[Response: I commented on this very issue in an earlier comment thread a few months back: "In control simulations with GCMs such as used in Delworth and Mann (2000) and Knight et al (2005), there is no need to separate the internal multidecadal variability from the forced long-term trend, because there is no change in radiative forcing, and thus no forced (including anthropogenic) large-scale trend to contaminate the estimate of internal multidecadal variability. No such luck in the real world, where both are present. In that case, one needs to use some technique for separating the multidecadal variability from the long-term trend. In many papers, this is simply done by subtracting off a linear trend and defining the residual as e.g. the "AMO". I don't particularly like that approach, because the radiatively forced temperature trend is extremely unlikely to be linear in time [this is an issue we discussed in Mann and Emanuel (2006)]. I prefer frequency-domain signal detection techniques such as the “MTM-SVD” technique (for obvious reasons) which was employed by both Delworth and Mann (2000) and Knight et al (2005).” -mike]

  89. Anon:

    As scientific men we should set up a common set of parameters for verification. What kind of temperatures in the next ten years would match the data and what would not?

  90. X:

    Re: #85, Gavin’s response

    … No-one is claiming that the entire history of CO2 change has been exponential …

    Sorry to go on about this minor point. Post #70 was suggesting that CO2 emissions followed an exponential course over a long period, and that therefore the corresponding forcing was linear over the same period (at least since the early 20th century, as this was a response to #68). I was just pointing out that this does not follow, as the forcing goes with the log of total concentration, not the increase (leaving aside how the increase in concentration relates to emissions). Of course the CO2 forcing can be represented as locally linear, but that wasn’t the issue.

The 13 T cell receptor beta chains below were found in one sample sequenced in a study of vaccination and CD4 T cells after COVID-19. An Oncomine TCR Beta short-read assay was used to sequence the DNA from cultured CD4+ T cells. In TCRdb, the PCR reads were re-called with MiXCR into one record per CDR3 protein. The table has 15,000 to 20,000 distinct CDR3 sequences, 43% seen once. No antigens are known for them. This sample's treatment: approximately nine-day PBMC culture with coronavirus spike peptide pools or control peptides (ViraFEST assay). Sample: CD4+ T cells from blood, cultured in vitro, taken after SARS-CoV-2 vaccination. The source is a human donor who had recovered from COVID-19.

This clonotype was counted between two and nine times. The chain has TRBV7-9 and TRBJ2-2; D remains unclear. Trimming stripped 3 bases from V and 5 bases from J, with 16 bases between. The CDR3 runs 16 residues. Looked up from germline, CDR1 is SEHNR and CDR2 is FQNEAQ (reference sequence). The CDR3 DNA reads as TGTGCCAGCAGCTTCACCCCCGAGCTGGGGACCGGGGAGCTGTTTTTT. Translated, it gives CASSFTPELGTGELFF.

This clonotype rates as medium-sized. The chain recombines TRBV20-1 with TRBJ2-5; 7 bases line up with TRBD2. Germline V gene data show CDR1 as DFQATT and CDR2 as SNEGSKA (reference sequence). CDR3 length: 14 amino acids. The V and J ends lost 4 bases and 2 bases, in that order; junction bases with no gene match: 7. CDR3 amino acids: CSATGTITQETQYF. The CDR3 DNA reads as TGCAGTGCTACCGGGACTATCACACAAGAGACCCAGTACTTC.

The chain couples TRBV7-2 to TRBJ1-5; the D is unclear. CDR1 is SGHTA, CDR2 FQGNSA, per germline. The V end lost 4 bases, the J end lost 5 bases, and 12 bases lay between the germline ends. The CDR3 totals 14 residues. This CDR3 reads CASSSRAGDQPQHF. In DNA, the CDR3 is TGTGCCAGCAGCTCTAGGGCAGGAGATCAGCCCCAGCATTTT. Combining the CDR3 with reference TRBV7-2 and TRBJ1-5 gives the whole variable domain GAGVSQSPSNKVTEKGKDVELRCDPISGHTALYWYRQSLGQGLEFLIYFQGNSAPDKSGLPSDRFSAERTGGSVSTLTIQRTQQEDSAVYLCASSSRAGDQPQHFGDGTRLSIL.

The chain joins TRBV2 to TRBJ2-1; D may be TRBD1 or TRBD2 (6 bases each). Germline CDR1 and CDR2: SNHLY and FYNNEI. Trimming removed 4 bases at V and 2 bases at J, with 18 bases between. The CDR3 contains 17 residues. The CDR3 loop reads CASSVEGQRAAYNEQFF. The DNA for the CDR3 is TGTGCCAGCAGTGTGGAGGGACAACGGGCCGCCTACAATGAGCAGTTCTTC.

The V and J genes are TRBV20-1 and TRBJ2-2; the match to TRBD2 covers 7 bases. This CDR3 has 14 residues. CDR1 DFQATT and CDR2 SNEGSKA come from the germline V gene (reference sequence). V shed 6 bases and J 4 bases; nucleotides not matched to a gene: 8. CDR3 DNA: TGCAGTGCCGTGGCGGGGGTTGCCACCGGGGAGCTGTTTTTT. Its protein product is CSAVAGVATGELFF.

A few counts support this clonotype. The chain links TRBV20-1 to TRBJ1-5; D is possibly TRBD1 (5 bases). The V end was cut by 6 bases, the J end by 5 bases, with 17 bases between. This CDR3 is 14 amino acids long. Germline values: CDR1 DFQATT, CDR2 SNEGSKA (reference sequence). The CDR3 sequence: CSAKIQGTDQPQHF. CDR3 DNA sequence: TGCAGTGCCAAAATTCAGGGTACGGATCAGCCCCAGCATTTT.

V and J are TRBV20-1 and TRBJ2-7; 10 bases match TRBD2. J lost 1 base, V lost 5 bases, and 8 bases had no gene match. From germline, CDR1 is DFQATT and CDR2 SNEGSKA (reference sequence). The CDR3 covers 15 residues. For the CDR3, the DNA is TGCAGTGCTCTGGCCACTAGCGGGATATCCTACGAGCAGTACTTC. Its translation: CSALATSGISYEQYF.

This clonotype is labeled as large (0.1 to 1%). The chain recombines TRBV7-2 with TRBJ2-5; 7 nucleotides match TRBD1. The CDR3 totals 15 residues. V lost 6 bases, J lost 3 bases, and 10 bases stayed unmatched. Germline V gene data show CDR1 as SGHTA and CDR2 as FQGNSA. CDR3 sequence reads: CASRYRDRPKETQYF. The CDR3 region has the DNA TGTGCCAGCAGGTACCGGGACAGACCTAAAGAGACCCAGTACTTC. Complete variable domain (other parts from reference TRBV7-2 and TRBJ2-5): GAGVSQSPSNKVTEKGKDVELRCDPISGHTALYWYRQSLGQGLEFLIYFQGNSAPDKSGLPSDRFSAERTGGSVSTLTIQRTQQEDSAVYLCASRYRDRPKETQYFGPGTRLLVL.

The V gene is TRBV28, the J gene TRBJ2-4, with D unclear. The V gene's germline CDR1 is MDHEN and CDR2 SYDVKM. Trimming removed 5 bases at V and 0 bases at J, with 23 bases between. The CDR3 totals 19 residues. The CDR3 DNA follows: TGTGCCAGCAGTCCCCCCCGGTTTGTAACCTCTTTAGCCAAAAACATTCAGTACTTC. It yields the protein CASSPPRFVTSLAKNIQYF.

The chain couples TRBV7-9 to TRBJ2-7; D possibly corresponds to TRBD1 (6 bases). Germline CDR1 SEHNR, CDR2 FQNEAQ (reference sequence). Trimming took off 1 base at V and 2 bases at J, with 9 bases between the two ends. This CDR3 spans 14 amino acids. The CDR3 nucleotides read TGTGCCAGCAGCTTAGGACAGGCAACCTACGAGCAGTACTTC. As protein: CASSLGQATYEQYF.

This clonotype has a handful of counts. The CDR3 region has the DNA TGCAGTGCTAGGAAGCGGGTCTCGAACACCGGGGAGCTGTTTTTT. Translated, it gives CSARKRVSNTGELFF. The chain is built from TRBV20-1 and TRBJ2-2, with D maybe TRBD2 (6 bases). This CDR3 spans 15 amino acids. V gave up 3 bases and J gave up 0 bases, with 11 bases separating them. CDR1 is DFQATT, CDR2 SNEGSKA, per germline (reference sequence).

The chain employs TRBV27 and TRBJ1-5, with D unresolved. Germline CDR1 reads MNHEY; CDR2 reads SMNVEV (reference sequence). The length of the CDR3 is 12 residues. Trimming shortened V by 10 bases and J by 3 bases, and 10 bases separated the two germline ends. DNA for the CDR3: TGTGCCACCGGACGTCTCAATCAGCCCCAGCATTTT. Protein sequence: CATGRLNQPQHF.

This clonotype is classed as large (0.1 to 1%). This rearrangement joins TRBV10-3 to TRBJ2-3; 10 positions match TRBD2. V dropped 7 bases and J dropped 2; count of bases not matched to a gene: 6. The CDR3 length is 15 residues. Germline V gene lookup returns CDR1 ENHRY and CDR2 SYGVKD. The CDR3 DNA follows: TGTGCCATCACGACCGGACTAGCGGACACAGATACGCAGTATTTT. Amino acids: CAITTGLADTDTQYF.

[Response: Well, it's worth pointing out then that the history of CO2 forcing has not been perfectly exponential in the past. However, it is close to exponential now, and the forcing is increasing roughly linearly in time. - gavin]

  91. JW:

    “There will undoubtedly also be a number of claims made that aren’t true; 2008 is not the coolest year this decade (that was 2000), global warming hasn’t ‘stopped’…”

    However, 2008 was the second coolest year of this decade (using your graph), so that statement would be correct.

    [Response: A decade is 10 years. The statement is wrong. - gavin]

    If global warming hasn’t “stopped”, then why isn’t it getting warmer? Your 1999 figure shows 2008 almost returning to 1999 levels. Do we see any reason to expect an upturn in 2009?